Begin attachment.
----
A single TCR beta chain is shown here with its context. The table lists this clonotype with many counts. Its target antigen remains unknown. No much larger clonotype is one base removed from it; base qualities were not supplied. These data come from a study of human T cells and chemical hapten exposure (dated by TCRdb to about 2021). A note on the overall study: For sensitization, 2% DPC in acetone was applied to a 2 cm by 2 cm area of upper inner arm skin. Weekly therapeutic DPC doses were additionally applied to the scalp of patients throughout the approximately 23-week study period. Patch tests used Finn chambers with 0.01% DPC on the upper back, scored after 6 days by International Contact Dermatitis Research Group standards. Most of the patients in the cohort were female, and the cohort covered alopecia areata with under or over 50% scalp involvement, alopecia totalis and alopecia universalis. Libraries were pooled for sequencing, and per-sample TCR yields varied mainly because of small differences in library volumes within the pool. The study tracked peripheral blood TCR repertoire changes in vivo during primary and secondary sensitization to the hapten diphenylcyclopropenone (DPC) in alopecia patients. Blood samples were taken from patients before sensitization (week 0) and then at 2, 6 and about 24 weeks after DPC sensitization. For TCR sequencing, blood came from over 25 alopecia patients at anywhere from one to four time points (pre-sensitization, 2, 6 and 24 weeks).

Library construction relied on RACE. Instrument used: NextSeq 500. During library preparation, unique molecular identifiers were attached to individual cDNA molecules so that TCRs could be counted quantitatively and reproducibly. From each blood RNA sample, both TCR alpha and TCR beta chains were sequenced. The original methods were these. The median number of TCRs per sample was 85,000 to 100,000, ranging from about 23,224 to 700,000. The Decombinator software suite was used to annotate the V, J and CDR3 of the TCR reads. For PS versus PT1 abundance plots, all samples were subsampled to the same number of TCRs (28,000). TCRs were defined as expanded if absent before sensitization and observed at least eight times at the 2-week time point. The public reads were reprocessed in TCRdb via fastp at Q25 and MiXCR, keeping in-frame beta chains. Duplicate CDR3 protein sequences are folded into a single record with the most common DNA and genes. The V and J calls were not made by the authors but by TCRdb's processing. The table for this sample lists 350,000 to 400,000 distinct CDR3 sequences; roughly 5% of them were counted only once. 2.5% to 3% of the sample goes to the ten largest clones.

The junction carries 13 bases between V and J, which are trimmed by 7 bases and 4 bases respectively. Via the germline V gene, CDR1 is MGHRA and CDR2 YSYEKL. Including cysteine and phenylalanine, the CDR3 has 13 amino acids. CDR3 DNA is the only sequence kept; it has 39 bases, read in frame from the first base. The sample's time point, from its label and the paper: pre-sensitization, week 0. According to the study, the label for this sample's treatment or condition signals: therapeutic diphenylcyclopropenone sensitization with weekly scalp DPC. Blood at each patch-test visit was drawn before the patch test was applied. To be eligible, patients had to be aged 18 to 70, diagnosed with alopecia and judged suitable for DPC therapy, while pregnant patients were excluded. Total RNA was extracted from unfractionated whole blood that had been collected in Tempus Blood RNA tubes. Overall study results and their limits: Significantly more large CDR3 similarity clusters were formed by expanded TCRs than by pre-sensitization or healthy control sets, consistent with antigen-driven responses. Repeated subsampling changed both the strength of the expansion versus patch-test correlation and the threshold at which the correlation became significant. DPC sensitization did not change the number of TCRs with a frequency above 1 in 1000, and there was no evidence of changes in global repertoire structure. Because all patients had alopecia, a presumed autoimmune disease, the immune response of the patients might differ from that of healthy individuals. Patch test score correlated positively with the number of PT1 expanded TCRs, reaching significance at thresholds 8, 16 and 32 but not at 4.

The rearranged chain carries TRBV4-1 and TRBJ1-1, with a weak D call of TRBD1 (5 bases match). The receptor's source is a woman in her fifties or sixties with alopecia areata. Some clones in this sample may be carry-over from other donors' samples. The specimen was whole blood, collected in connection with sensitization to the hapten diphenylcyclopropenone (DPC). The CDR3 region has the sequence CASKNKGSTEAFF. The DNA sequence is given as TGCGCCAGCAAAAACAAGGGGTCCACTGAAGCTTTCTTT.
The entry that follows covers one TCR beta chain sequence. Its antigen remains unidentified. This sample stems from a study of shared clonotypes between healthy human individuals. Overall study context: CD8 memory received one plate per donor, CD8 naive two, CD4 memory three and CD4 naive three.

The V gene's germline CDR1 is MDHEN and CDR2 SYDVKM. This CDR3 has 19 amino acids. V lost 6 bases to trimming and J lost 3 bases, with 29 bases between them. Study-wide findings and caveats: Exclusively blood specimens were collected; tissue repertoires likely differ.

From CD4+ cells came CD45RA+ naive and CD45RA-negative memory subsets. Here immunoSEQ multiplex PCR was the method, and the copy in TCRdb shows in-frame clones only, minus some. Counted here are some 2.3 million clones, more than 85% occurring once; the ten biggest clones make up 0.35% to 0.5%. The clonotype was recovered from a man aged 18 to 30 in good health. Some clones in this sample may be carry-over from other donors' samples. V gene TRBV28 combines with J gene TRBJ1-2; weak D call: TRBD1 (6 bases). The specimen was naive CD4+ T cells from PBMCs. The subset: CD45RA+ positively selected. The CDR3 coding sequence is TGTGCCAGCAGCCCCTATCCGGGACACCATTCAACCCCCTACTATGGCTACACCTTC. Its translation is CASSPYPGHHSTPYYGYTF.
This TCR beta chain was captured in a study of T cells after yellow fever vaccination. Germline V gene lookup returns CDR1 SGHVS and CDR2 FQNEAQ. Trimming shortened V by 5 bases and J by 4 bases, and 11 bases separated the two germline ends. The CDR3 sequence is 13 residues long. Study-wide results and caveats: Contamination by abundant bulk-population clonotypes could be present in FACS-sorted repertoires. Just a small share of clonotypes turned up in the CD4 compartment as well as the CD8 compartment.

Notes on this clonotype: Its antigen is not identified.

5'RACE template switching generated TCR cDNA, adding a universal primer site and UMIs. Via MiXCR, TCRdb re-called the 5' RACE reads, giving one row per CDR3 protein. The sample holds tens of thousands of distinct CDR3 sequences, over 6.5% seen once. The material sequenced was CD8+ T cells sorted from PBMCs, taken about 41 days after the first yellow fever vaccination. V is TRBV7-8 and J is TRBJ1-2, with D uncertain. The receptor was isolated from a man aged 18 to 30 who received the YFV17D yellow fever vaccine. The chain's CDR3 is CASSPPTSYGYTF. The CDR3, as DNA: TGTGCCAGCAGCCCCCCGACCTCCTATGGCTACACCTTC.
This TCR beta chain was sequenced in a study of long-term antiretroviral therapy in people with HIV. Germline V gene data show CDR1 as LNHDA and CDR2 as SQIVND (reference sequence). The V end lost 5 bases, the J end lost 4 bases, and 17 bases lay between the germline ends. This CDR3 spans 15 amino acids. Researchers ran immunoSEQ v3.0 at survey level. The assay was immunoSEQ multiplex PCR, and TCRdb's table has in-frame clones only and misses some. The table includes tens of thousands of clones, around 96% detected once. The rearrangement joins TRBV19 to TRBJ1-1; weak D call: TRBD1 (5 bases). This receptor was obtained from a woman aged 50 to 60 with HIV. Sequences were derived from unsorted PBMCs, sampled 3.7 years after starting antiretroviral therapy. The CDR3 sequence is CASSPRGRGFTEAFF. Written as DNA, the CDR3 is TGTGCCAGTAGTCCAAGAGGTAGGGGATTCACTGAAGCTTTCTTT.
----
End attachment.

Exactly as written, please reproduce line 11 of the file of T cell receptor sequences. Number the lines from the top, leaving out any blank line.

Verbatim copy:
This TCR beta chain was sequenced in a study of long-term antiretroviral therapy in people with HIV. Germline V gene data show CDR1 as LNHDA and CDR2 as SQIVND (reference sequence). The V end lost 5 bases, the J end lost 4 bases, and 17 bases lay between the germline ends. This CDR3 spans 15 amino acids. Researchers ran immunoSEQ v3.0 at survey level. The assay was immunoSEQ multiplex PCR, and TCRdb's table has in-frame clones only and misses some. The table includes tens of thousands of clones, around 96% detected once. The rearrangement joins TRBV19 to TRBJ1-1; weak D call: TRBD1 (5 bases). This receptor was obtained from a woman aged 50 to 60 with HIV. Sequences were derived from unsorted PBMCs, sampled 3.7 years after starting antiretroviral therapy. The CDR3 sequence is CASSPRGRGFTEAFF. Written as DNA, the CDR3 is TGTGCCAGTAGTCCAAGAGGTAGGGGATTCACTGAAGCTTTCTTT.